Music throughout the decades can be slickly produced. But slick production changes with every technological innovation in recording. And in their time together,the Crusaders had by this time already been recording entities through at least three significant recording innovations. By this time,that included the era of full digital recording. What made it all work was the renowned synergy that was not only created by the Crusaders themselves,but any other musicians who happened to be playing with them. And that also adds into another thing that makes the music the band creates so special: those small instrumental touches that almost seem like they shouldn’t be too significant. Session guitarist Michael Landau’s lowly mixed guitar riffs generally only play accents on these songs,for example. But they serve as an important building block that creates the house of rhythm. What may sound like a minor instrumental part on a Crusaders albums such as this serves as far more than mere sound coloring. They have a voice. They make a statement. Everything about a Crusaders song-instrumentally and melodically,just seems to have meaning when you listen to it. And it’s this gift of instrumental personality and strong affection for their craft that made musicians such as Joe Sample masters of the very thing they did best.

Originally Posted On September 14th,2014

Link to original review here*

Leave a comment

Filed under 1990s, Jazz-Funk, Joe Sample, Joe Zawinul, Marcus Miller, The Crusaders, Wilton Felder

Bosses Of The Bass: Andre’s Top 12 Funk/Jazz/Soul Bass Players

Space Bass

Ever since my fourth grade music teacher Mrs. Gockle forced me to give up the upright bass due to her fascination with the melody based violins and violas? A deep life long interest in the bass as a musical instrumental emerged. Started listening for it closer in my fathers jazz records. And it was the foundational element in my favorite form of music-funk.  As time went on? I understood the sound it made to be so flexible,it could bring the melodies right out of the rhythms it created-when in the right hands of course.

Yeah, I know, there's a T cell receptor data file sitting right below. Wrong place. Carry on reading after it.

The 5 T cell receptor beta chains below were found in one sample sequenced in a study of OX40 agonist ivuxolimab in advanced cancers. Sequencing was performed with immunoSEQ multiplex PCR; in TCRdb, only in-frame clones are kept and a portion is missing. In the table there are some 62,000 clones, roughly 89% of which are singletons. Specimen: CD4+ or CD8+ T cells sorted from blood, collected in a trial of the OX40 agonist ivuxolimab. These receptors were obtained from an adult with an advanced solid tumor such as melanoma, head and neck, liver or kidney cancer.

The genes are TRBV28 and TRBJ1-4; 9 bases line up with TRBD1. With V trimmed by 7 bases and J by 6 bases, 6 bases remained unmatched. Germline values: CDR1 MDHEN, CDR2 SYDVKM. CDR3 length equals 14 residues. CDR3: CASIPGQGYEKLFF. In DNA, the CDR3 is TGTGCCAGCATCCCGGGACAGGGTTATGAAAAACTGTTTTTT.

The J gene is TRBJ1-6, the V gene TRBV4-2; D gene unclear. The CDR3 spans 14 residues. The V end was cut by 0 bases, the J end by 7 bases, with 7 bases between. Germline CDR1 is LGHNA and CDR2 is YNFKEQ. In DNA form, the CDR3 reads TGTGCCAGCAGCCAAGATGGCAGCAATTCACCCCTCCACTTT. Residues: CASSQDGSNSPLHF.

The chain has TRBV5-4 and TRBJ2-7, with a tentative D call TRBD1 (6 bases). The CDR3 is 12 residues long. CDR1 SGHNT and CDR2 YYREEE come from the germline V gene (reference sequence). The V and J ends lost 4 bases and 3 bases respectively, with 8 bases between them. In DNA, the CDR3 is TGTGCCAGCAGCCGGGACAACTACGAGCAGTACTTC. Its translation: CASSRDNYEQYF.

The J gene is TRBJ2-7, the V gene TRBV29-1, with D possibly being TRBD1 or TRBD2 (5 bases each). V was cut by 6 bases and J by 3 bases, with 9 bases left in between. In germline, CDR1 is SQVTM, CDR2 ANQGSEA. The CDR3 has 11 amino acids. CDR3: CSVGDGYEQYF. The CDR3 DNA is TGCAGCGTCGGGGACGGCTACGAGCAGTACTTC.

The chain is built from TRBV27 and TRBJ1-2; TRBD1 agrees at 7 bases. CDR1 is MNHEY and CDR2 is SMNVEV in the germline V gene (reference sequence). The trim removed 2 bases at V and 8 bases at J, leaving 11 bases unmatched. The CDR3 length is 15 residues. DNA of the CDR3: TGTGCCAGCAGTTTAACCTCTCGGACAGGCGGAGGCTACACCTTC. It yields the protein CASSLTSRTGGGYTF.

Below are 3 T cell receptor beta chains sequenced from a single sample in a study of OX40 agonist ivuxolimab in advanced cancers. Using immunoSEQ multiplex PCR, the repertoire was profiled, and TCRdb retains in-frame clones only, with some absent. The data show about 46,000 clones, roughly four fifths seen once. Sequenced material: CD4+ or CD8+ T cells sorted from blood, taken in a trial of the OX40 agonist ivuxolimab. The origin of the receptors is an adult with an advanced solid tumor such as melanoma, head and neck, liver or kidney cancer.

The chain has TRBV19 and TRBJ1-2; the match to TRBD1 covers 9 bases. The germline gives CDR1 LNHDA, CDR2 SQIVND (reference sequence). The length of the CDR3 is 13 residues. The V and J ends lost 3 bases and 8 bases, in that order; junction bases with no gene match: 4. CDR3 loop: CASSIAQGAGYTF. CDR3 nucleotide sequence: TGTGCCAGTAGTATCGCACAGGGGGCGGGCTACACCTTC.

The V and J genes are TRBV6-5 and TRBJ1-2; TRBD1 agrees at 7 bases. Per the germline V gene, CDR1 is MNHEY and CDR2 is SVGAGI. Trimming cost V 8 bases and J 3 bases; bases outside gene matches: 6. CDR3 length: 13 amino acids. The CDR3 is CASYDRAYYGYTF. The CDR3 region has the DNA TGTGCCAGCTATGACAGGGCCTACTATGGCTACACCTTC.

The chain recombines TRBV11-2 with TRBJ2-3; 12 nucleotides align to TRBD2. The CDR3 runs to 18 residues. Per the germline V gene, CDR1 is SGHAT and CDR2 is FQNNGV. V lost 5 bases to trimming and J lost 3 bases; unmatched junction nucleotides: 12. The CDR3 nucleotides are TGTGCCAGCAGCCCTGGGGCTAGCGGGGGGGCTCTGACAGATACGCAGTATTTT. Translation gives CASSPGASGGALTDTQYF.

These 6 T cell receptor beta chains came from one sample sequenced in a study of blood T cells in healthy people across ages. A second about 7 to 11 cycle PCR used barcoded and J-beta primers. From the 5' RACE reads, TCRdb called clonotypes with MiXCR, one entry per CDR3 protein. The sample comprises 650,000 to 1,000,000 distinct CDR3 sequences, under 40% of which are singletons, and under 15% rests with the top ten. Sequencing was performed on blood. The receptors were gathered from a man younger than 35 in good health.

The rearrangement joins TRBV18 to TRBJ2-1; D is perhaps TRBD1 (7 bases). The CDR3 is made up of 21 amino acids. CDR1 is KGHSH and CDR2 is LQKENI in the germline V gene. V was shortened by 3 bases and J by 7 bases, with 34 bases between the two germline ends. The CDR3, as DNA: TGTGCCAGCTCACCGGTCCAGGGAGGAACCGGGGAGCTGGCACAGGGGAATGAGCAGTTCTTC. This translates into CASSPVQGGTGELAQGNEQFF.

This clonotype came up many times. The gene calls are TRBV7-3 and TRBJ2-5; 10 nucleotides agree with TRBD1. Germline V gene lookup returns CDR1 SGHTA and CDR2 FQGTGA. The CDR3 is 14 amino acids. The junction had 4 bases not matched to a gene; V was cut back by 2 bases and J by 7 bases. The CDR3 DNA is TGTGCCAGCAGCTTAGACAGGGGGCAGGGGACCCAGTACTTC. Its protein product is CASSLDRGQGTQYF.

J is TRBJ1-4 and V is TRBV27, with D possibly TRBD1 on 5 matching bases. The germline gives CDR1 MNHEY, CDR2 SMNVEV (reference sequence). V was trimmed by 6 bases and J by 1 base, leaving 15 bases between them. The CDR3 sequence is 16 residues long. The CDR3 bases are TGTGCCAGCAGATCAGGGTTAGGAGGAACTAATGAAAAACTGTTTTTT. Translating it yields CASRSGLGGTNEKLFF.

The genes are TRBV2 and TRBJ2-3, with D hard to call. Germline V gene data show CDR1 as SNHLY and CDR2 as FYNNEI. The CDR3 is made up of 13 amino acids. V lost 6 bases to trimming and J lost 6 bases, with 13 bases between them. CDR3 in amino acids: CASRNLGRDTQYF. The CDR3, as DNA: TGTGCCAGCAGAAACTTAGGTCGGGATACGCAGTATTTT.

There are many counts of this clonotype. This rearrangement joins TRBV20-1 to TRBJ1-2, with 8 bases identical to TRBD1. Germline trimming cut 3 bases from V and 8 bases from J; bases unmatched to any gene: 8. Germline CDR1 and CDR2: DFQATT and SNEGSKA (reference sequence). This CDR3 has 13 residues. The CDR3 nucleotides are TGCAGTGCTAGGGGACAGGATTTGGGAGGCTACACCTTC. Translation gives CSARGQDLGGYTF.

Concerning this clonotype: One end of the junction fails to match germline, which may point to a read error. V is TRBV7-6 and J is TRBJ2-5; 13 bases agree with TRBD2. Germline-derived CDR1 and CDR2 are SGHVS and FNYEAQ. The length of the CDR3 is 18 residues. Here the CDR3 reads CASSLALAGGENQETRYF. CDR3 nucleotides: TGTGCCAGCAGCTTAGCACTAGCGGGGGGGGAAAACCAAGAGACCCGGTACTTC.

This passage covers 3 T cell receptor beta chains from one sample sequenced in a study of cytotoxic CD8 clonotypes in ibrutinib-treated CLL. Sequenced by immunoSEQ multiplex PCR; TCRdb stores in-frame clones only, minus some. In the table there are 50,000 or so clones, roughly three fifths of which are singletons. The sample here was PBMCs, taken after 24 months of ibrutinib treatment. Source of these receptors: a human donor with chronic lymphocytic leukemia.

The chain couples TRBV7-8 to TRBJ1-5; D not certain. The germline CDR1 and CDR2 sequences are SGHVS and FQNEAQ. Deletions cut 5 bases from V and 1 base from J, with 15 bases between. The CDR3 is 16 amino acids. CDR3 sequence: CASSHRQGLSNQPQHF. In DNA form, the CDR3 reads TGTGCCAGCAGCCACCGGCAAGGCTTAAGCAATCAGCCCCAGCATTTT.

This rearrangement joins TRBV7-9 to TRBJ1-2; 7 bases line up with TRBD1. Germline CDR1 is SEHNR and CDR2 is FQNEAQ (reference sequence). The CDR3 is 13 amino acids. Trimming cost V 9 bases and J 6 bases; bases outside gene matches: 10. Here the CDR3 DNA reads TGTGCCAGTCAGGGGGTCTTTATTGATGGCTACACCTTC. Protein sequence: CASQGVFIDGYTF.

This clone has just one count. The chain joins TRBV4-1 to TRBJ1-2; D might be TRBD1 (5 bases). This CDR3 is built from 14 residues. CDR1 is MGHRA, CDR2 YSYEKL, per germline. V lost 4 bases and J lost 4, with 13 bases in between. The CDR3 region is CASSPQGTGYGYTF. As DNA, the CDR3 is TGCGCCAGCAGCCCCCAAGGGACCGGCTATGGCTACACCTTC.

As an adult? I’ve gravitated towards listening for how the bass is used on a song. It may have something to do with the old saying about how funk/soul lovers want to turn up the bass with rock fans prefer to turn up the treble. Since my understanding of the bass is almost totally oral rather than academic? The bass players I’m talking about here today may not all be the most renowned or well know. Though many of them are. These are people who have a distinctive approach that just reaches my type of musical ear. So here are my twelve (current) bosses of the funk bass.

James_Jamerson

James Jamerson is one of those bass players even non instrumentalist music lovers can pick out of the crowd in a second. Just listen to the opening of Motown hits he played on like “My Girl”,”Reach Out I’ll Be There”,”Don’t Mess With Bill” and “Just My Imagination”? And you understand how this key member of Motown’s now iconic Funk Brothers house band opened up the melodic possibilities of the electric bass probably more than anyone of his day. Jamerson’s sound probably got stuck in my consciousness those mornings half asleep going into town,from our family summer camp,in 1991 listening to the radio’s Motown Monday’s before I even realized it.